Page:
Why Nepalis are flocking to Okinawa

When she is not at university, Anita Sapkota, 27, helps her husband manage and run the Shiva Mahal restaurant in Naha.

Five years ago, 27-year-old Anita Sapkota left behind friends and family in Kathmandu to seek a better life on Japan’s tropical island of Okinawa. Sapkota is now married to another Nepali who runs the Shiva Mahal restaurant in Naha, speaks fluent Japanese and is at university studying to be an English teacher.

She was working in a travel agency in Kathmandu, but decided to take the leap to pursue her studies 4,000km away. “At first I cried a lot, was homesick and did not want to leave my parents,” recalls Sapkota. “I did not know when I would be back.”

The number of Nepalis in Japan has grown 10-fold in the last ten years to at least 80,000 today, and many of them have decided to settle in Okinawa, which is warmer and more relaxed than the main islands of Japan. Nepalis make up the biggest proportion of foreign workers in Okinawa at 24.6% -- followed by Vietnam (16.4%) and the Philippines (12.5%).

Nepali students like to come to Okinawa because they are allowed to work part-time for up to 28 hours a week during school term, much longer than in Australia, another popular destination for Nepalis. This allows them to study and work to pay off tuition fees and living expenses.

Another reason is that international students have a higher chance of getting employed in Japan now as the government is encouraging Japanese companies to employ more foreigners, under the Japan Revitalisation Strategy.

Many Nepali workers choose to work in convenience stores because they can practice their Japanese by interacting with customers. Last year, the number of foreign nationals working in Japan’s four major chains exceeded 55,000.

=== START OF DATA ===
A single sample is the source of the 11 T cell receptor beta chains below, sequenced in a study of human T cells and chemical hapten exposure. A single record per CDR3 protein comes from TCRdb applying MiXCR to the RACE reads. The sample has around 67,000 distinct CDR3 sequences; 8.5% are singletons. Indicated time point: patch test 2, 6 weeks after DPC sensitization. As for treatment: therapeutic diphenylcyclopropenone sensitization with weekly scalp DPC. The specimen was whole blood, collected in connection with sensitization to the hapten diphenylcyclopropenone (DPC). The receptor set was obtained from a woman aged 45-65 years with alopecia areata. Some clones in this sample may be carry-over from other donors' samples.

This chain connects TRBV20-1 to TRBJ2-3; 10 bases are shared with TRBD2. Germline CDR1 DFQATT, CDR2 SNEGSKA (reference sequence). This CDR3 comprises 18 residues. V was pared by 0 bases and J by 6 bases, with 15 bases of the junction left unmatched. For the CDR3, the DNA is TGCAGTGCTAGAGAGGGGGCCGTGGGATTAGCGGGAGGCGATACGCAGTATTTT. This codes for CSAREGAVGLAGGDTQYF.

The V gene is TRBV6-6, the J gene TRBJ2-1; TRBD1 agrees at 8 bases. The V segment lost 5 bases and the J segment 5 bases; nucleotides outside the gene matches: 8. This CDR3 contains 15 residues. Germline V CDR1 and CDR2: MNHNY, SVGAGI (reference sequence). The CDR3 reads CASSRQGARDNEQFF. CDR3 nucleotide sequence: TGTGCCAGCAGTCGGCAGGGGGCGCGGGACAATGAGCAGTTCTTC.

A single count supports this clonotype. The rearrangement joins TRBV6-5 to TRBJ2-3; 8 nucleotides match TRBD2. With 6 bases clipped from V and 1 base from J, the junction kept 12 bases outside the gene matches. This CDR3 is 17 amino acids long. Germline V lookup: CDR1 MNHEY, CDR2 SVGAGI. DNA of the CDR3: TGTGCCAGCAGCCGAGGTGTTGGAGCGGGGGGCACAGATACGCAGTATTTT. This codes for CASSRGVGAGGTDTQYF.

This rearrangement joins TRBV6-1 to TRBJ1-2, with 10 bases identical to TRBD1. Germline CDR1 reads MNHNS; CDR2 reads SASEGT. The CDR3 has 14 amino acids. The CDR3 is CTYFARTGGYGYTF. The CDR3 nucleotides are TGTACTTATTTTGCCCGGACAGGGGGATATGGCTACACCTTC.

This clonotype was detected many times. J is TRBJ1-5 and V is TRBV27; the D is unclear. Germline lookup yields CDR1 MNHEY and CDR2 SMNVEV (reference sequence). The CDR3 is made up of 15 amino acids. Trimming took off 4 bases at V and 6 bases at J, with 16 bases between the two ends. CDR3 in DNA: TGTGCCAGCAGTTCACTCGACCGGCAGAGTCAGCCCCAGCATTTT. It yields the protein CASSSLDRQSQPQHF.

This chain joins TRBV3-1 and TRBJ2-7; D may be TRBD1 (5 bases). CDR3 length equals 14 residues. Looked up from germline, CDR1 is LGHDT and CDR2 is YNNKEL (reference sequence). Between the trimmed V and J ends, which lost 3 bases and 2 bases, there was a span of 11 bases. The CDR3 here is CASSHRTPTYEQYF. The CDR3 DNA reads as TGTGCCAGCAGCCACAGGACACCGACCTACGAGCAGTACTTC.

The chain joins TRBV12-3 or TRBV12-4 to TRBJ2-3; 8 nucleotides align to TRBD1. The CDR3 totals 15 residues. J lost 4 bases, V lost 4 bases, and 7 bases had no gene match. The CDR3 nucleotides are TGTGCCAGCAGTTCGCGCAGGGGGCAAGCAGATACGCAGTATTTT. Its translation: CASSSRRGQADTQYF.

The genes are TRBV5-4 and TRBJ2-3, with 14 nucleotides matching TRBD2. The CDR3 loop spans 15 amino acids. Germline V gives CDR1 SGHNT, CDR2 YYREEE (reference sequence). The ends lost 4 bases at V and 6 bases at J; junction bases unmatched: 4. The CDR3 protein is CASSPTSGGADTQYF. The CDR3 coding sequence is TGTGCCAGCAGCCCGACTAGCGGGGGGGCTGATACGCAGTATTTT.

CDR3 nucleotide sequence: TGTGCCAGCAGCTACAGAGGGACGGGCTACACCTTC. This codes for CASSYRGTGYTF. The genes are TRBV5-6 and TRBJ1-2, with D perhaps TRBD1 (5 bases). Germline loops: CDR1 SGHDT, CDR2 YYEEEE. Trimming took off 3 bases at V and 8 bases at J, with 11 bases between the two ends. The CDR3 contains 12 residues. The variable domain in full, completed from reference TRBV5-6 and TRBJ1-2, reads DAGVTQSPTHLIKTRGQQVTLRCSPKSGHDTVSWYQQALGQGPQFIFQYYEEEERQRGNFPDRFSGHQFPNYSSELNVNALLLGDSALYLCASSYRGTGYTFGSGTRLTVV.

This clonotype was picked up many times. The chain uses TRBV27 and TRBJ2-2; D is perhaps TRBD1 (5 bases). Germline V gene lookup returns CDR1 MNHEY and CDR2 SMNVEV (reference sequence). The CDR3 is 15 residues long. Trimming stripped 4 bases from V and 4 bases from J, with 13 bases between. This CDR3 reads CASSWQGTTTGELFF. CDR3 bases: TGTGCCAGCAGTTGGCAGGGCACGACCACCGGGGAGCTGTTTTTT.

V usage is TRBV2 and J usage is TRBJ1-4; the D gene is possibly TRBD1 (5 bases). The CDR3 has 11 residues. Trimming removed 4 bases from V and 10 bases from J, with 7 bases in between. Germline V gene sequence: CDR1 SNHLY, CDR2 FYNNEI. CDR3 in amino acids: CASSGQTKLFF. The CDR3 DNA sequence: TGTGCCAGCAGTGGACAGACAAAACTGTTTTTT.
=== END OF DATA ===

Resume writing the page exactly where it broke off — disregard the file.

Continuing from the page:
But Nepali migrants pay a price to pursue their dreams in Okinawa. It costs nearly 1,256,000 yen ($11,500) a year to do a two-year course at a Japanese language school. Many Nepali students have to work to pay off the loans they took to come here. Even if they work the full 28 hours, many still struggle financially given the 800 yen ($7.4) hourly wage, and risk deportation to take multiple jobs.

After 6pm, instead of driving south to his home in Itoman City, Laxman Ojha heads in the opposite direction to Urasoe, where he attends a karate class in a dojo three days a week. Ojha has been living in Okinawa for eight years, and said that while he does not have any issues integrating with Okinawans, newcomers struggle because of language and cultural differences.

“If nobody teaches them, they could make mistakes, which will not be good for both communities,” said the 32-year-old.

Despite her struggles, Nepalis like Anita Sapkota are hopeful about the future: “Okinawa has taught me the meaning of hard work and the importance of family and friends. My aim is not only to work here, but to get a reputable job where I can earn respect before heading home.”

Charlene Chua is at the Wee Kim Wee School of Communication and Information at Singapore’s Nanyang Technological University. She was part of the Going Overseas for Advanced Reporting program.

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